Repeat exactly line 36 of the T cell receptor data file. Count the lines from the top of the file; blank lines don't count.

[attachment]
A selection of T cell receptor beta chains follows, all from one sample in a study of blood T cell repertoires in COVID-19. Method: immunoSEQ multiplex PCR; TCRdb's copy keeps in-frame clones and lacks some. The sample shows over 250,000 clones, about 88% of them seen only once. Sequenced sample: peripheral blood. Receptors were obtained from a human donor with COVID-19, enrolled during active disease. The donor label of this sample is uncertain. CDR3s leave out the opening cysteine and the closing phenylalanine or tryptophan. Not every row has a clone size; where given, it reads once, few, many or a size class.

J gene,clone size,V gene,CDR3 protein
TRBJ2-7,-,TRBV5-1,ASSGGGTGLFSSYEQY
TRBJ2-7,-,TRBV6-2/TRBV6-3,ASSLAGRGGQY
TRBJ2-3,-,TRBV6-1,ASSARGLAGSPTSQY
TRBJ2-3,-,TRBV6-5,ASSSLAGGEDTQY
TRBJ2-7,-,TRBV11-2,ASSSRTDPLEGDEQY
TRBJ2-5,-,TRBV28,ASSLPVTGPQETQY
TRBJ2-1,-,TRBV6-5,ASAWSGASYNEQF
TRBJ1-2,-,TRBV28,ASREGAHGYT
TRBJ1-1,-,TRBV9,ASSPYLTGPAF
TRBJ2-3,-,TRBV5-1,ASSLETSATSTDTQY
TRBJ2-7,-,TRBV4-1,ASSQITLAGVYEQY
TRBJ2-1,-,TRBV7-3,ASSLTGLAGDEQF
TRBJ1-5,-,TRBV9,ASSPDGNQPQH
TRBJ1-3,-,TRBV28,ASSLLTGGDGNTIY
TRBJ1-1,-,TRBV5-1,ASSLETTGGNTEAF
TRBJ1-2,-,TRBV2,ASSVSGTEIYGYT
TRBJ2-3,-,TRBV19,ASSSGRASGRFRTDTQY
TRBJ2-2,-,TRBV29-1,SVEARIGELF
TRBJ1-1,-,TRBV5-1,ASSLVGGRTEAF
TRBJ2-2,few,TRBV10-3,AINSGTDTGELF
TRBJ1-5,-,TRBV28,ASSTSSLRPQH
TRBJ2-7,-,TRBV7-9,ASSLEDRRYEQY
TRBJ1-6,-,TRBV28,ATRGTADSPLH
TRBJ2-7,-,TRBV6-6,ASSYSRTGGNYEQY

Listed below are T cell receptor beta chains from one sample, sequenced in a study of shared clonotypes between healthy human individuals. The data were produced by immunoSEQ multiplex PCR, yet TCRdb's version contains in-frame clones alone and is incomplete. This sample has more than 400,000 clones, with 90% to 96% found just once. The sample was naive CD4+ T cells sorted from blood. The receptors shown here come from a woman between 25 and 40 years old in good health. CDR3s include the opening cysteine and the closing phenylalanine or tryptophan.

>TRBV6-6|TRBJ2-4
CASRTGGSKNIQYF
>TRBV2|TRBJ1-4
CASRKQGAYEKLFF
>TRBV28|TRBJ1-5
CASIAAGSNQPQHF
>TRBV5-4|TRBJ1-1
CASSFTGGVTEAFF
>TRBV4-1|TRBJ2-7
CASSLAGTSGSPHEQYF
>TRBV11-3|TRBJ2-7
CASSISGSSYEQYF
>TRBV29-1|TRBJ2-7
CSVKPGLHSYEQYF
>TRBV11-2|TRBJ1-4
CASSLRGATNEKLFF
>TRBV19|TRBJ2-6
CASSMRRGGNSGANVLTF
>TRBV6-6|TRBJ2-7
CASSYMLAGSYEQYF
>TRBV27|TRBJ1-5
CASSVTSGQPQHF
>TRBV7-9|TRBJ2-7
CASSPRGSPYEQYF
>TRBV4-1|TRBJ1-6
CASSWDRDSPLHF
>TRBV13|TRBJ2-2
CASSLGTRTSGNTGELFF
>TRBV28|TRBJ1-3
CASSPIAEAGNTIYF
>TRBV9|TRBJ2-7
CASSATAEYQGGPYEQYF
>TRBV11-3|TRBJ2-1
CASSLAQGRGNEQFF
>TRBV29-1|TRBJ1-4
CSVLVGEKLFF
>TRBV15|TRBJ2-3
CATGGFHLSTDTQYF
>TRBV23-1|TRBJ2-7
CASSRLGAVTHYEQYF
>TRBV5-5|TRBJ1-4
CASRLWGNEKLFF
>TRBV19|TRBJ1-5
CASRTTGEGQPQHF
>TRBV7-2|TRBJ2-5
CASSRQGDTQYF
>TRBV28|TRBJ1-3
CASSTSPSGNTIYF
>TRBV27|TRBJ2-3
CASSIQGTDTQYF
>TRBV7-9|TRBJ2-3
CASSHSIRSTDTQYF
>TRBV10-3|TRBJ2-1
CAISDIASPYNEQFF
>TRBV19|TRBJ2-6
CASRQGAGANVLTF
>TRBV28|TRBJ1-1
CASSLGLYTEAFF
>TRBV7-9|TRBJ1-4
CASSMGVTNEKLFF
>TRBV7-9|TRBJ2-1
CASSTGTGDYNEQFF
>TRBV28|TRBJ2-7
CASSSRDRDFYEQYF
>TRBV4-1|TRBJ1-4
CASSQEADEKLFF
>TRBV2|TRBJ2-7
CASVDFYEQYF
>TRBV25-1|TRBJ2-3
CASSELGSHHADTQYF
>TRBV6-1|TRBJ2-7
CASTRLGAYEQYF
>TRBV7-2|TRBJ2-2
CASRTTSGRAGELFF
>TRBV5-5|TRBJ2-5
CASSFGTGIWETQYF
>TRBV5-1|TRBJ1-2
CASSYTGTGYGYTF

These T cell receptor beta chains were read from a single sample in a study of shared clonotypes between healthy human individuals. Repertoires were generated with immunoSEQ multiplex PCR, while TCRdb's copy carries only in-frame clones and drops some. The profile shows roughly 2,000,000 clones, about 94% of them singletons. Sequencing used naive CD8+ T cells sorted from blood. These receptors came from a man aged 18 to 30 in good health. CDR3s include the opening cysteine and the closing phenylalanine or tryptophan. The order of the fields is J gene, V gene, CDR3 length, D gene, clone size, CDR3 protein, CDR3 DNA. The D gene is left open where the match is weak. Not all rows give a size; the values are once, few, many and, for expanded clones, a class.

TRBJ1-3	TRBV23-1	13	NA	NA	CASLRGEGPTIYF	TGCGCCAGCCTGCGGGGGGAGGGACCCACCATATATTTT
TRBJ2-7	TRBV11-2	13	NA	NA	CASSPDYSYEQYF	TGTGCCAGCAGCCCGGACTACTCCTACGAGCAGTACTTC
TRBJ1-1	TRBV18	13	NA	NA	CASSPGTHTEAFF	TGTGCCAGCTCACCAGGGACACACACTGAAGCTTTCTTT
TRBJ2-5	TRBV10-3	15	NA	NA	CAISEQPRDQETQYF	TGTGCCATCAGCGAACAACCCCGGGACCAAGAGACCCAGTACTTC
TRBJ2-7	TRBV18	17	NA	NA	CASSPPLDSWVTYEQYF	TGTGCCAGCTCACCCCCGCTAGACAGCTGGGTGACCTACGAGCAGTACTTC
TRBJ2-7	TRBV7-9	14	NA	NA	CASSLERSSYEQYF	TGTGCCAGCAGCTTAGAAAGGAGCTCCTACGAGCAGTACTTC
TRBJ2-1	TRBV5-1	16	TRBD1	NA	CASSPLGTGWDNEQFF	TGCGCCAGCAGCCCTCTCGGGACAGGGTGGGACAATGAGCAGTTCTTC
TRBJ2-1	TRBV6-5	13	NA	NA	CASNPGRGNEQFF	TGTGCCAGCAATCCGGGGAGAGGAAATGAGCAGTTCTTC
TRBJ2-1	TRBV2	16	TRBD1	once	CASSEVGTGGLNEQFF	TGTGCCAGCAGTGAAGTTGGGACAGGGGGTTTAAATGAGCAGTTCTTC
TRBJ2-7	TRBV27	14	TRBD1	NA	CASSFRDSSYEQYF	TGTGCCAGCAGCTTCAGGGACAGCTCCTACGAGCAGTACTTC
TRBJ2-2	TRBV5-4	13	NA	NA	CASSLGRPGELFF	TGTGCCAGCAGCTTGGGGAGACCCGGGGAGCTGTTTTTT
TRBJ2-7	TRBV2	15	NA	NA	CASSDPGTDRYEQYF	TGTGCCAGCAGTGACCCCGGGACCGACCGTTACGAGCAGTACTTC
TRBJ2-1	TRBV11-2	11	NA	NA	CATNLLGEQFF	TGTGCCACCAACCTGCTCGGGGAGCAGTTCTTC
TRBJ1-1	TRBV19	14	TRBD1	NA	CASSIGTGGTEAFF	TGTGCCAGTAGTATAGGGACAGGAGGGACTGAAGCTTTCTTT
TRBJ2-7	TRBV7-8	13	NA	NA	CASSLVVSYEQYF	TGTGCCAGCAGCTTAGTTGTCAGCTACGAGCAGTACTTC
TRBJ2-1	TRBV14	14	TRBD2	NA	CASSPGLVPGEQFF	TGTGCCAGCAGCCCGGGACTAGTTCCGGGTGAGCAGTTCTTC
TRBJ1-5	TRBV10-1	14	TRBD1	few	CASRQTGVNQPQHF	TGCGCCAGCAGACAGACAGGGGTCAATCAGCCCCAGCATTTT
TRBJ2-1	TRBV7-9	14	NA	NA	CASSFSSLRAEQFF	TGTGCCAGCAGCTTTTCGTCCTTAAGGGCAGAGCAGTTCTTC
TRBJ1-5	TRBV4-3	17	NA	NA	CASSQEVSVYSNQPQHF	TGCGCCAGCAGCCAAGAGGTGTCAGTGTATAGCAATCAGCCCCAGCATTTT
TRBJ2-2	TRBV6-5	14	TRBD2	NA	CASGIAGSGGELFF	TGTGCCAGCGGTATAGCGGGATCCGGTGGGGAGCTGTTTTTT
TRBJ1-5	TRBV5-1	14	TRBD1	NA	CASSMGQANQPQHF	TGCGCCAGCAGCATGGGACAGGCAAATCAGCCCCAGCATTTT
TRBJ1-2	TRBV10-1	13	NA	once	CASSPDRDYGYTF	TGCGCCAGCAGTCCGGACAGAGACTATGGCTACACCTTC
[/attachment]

>TRBV4-1|TRBJ2-7